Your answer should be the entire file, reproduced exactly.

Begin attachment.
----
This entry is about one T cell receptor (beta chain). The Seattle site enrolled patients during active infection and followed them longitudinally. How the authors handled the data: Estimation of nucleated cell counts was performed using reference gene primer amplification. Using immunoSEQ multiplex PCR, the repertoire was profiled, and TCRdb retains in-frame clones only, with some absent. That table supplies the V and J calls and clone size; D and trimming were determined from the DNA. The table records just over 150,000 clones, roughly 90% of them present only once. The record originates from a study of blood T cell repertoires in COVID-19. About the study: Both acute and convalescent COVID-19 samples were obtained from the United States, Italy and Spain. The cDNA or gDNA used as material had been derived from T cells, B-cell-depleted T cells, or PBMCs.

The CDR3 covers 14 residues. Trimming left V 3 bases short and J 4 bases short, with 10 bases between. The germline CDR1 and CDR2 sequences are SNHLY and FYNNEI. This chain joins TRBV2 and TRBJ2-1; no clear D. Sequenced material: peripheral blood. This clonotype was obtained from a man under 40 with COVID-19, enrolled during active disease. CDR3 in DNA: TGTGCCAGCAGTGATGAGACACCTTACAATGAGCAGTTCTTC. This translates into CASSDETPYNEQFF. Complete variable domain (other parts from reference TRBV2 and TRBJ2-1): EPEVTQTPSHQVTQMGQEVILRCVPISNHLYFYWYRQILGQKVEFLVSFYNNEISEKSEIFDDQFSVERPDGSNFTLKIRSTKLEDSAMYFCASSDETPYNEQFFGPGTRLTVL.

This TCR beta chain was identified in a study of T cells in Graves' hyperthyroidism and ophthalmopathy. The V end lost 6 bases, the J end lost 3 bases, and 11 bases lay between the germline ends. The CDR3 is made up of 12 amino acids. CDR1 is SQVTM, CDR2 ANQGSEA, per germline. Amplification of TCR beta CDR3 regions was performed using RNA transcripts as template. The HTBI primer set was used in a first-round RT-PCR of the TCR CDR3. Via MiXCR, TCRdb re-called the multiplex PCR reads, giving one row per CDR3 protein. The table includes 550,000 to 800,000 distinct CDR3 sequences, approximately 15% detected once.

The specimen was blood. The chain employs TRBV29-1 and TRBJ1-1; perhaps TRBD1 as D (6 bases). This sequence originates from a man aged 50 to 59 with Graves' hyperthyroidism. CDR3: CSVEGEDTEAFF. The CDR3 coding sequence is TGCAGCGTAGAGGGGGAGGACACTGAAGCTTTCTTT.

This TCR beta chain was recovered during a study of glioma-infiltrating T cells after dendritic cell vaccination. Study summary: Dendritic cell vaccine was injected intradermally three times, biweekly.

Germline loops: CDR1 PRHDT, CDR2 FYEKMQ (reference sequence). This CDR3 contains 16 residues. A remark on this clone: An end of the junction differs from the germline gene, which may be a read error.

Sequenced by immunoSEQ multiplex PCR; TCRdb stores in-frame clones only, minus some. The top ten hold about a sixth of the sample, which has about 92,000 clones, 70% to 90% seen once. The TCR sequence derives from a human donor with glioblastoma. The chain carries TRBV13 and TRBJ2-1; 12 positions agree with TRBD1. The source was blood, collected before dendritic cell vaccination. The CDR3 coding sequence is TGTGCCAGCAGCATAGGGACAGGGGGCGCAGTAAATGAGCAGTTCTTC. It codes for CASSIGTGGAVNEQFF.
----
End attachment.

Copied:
This entry is about one T cell receptor (beta chain). The Seattle site enrolled patients during active infection and followed them longitudinally. How the authors handled the data: Estimation of nucleated cell counts was performed using reference gene primer amplification. Using immunoSEQ multiplex PCR, the repertoire was profiled, and TCRdb retains in-frame clones only, with some absent. That table supplies the V and J calls and clone size; D and trimming were determined from the DNA. The table records just over 150,000 clones, roughly 90% of them present only once. The record originates from a study of blood T cell repertoires in COVID-19. About the study: Both acute and convalescent COVID-19 samples were obtained from the United States, Italy and Spain. The cDNA or gDNA used as material had been derived from T cells, B-cell-depleted T cells, or PBMCs.

The CDR3 covers 14 residues. Trimming left V 3 bases short and J 4 bases short, with 10 bases between. The germline CDR1 and CDR2 sequences are SNHLY and FYNNEI. This chain joins TRBV2 and TRBJ2-1; no clear D. Sequenced material: peripheral blood. This clonotype was obtained from a man under 40 with COVID-19, enrolled during active disease. CDR3 in DNA: TGTGCCAGCAGTGATGAGACACCTTACAATGAGCAGTTCTTC. This translates into CASSDETPYNEQFF. Complete variable domain (other parts from reference TRBV2 and TRBJ2-1): EPEVTQTPSHQVTQMGQEVILRCVPISNHLYFYWYRQILGQKVEFLVSFYNNEISEKSEIFDDQFSVERPDGSNFTLKIRSTKLEDSAMYFCASSDETPYNEQFFGPGTRLTVL.

This TCR beta chain was identified in a study of T cells in Graves' hyperthyroidism and ophthalmopathy. The V end lost 6 bases, the J end lost 3 bases, and 11 bases lay between the germline ends. The CDR3 is made up of 12 amino acids. CDR1 is SQVTM, CDR2 ANQGSEA, per germline. Amplification of TCR beta CDR3 regions was performed using RNA transcripts as template. The HTBI primer set was used in a first-round RT-PCR of the TCR CDR3. Via MiXCR, TCRdb re-called the multiplex PCR reads, giving one row per CDR3 protein. The table includes 550,000 to 800,000 distinct CDR3 sequences, approximately 15% detected once.

The specimen was blood. The chain employs TRBV29-1 and TRBJ1-1; perhaps TRBD1 as D (6 bases). This sequence originates from a man aged 50 to 59 with Graves' hyperthyroidism. CDR3: CSVEGEDTEAFF. The CDR3 coding sequence is TGCAGCGTAGAGGGGGAGGACACTGAAGCTTTCTTT.

This TCR beta chain was recovered during a study of glioma-infiltrating T cells after dendritic cell vaccination. Study summary: Dendritic cell vaccine was injected intradermally three times, biweekly.

Germline loops: CDR1 PRHDT, CDR2 FYEKMQ (reference sequence). This CDR3 contains 16 residues. A remark on this clone: An end of the junction differs from the germline gene, which may be a read error.

Sequenced by immunoSEQ multiplex PCR; TCRdb stores in-frame clones only, minus some. The top ten hold about a sixth of the sample, which has about 92,000 clones, 70% to 90% seen once. The TCR sequence derives from a human donor with glioblastoma. The chain carries TRBV13 and TRBJ2-1; 12 positions agree with TRBD1. The source was blood, collected before dendritic cell vaccination. The CDR3 coding sequence is TGTGCCAGCAGCATAGGGACAGGGGGCGCAGTAAATGAGCAGTTCTTC. It codes for CASSIGTGGAVNEQFF.